Songlines of the Valley: Image as Labyrinth

by Laura H. Mitchell

From Pacifica Graduate Institute



Community and Ecological Fieldwork and Research Handbook 2017/2018 Academic Year

This fieldwork project explores the relationship between the images arising out of living in a specific place and a sense of community identity. I return to the community of Harmony Grove-Eden Valley and its continuing struggle to define its rural character and unique identity in the face of the threat of industrialization. The project rotates around the three components of image, community identity and sense of place. The images arising out of residents’ experience of what living in the Harmony Grove valley means to them are explored phenomenologically and archetypally.

My fieldwork is the story of the creation of a participatory community art project and the development of a community design and learning center. The art project is based on the creation of a large mural of the ancient petroglyphs that overlook the valley and the symbols created by residents expressing their experience of living in the valley. The art project fuses the residents’ dream of the valley with that of the original Kumeyaay Indian inhabitants and the underlying primal structures of the psyche of the valley. The creation of the community learning center, that came to house this art project, is a story of the relationship between implacement and the imaginalis and how community identity might be clarified through the incorporation of the lived images of place.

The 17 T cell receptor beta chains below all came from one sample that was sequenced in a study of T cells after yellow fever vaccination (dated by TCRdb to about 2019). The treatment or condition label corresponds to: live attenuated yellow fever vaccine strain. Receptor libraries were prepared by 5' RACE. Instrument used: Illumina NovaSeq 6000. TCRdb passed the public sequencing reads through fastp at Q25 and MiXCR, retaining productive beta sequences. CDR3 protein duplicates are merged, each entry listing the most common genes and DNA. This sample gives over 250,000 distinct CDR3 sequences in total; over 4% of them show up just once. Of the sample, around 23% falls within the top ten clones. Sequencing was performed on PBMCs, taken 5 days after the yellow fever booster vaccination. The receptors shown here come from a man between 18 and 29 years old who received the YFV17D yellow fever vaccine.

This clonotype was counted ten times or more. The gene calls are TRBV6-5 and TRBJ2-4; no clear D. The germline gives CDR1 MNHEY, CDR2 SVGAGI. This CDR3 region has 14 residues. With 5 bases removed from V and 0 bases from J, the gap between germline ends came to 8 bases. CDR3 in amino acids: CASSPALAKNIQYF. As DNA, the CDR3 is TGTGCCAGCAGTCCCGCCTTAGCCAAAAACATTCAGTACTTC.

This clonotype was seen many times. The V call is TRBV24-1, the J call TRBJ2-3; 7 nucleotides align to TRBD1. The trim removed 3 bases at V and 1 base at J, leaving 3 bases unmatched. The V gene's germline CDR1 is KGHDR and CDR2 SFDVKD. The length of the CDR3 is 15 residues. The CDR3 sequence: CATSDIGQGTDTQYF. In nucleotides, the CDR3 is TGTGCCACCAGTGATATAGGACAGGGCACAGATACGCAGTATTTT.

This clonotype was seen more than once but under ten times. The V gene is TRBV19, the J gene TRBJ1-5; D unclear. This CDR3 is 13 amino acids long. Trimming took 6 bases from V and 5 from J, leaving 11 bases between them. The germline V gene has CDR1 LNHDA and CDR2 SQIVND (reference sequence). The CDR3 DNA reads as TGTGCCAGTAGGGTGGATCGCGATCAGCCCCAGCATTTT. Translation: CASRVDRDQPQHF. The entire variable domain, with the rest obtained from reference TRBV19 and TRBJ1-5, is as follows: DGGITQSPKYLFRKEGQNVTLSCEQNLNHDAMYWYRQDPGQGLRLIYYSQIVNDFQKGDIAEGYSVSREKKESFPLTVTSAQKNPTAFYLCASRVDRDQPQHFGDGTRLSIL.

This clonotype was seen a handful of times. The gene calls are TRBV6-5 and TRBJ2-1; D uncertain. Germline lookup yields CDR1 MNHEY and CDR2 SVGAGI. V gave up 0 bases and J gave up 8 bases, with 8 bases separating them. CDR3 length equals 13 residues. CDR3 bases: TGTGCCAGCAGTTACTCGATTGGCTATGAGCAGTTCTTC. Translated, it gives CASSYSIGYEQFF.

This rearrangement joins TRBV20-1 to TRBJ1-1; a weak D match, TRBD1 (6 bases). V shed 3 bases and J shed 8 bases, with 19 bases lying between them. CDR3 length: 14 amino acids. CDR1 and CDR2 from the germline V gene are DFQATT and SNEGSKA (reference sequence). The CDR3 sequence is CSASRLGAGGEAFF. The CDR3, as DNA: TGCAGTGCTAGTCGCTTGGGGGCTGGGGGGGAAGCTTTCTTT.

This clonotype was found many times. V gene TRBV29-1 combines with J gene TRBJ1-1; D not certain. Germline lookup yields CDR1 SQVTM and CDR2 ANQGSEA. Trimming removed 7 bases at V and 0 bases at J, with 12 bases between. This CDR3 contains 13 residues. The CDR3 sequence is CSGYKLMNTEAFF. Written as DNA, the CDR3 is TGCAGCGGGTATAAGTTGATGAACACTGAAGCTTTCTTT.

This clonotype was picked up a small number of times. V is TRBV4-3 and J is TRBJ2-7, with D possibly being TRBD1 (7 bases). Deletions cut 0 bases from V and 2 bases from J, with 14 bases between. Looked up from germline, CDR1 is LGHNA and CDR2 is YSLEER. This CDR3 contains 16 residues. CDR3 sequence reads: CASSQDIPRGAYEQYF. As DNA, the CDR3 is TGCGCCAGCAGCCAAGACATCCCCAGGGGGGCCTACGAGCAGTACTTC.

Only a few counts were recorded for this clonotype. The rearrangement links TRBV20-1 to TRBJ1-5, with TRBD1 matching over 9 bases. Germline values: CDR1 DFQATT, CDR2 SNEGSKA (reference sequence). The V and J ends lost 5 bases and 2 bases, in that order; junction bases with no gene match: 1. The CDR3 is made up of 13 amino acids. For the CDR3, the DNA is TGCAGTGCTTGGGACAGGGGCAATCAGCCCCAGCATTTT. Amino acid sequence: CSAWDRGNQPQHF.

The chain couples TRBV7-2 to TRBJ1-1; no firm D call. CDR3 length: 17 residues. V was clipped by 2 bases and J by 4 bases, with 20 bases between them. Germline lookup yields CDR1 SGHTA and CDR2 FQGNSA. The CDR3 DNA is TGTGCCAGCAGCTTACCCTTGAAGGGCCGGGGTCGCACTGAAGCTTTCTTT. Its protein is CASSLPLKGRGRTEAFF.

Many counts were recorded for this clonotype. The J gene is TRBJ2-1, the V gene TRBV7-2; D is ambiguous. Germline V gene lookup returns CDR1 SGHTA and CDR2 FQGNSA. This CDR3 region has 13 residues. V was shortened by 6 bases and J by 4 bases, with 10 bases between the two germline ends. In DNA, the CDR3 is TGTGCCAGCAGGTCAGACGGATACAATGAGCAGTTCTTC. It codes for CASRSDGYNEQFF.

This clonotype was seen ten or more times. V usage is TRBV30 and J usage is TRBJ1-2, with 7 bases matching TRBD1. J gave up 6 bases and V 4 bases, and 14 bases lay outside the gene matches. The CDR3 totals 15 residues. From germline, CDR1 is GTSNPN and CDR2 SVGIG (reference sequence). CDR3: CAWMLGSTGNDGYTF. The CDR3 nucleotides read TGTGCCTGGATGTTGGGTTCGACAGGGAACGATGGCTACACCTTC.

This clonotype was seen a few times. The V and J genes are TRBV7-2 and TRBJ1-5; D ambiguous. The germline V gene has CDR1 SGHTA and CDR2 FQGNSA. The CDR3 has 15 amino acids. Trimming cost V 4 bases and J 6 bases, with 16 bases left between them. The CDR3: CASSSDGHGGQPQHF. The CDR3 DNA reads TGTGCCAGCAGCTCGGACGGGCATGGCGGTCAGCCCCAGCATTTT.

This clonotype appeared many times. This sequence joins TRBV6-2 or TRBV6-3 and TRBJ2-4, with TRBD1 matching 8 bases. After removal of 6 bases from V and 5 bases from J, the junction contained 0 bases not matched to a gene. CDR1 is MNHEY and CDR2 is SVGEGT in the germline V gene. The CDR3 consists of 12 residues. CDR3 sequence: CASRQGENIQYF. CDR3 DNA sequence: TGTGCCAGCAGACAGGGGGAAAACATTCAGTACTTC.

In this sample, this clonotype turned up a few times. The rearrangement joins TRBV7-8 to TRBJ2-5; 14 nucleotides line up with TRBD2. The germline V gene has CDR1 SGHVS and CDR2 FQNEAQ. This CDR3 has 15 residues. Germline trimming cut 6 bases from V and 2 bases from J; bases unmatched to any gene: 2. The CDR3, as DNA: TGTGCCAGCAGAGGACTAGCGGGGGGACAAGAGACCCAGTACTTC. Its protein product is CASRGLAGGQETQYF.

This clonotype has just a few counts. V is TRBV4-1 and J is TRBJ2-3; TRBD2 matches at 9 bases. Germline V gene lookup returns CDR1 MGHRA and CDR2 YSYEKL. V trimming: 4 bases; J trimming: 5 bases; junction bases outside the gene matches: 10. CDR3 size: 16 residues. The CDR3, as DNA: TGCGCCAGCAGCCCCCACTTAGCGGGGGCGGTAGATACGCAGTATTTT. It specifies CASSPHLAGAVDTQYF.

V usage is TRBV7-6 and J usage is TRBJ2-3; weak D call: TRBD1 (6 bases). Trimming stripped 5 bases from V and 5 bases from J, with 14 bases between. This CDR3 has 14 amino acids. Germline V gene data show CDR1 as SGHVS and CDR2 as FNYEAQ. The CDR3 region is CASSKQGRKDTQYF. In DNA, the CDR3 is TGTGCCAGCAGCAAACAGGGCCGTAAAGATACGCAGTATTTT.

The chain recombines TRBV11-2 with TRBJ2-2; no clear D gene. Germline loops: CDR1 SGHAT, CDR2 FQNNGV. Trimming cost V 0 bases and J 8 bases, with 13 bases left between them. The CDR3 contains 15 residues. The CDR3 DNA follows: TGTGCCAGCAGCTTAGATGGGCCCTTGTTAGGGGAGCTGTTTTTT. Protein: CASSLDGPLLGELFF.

Petroglyph Mural based on the rock art of the Luiseno Indians situated on the hillside overlooking Sky Mountain Institute.

Community mural, part of Laura Mitchell’s community/ecological fieldwork,

“The Sleeping Lady: The Valley Dreaming”

To prepare for efforts to conserve an area with petroglyphs from development, community members engaged in their own visioning process for the land, placing the images of their experiences on the land next to replicas of the ancient glyphs of their predecessors.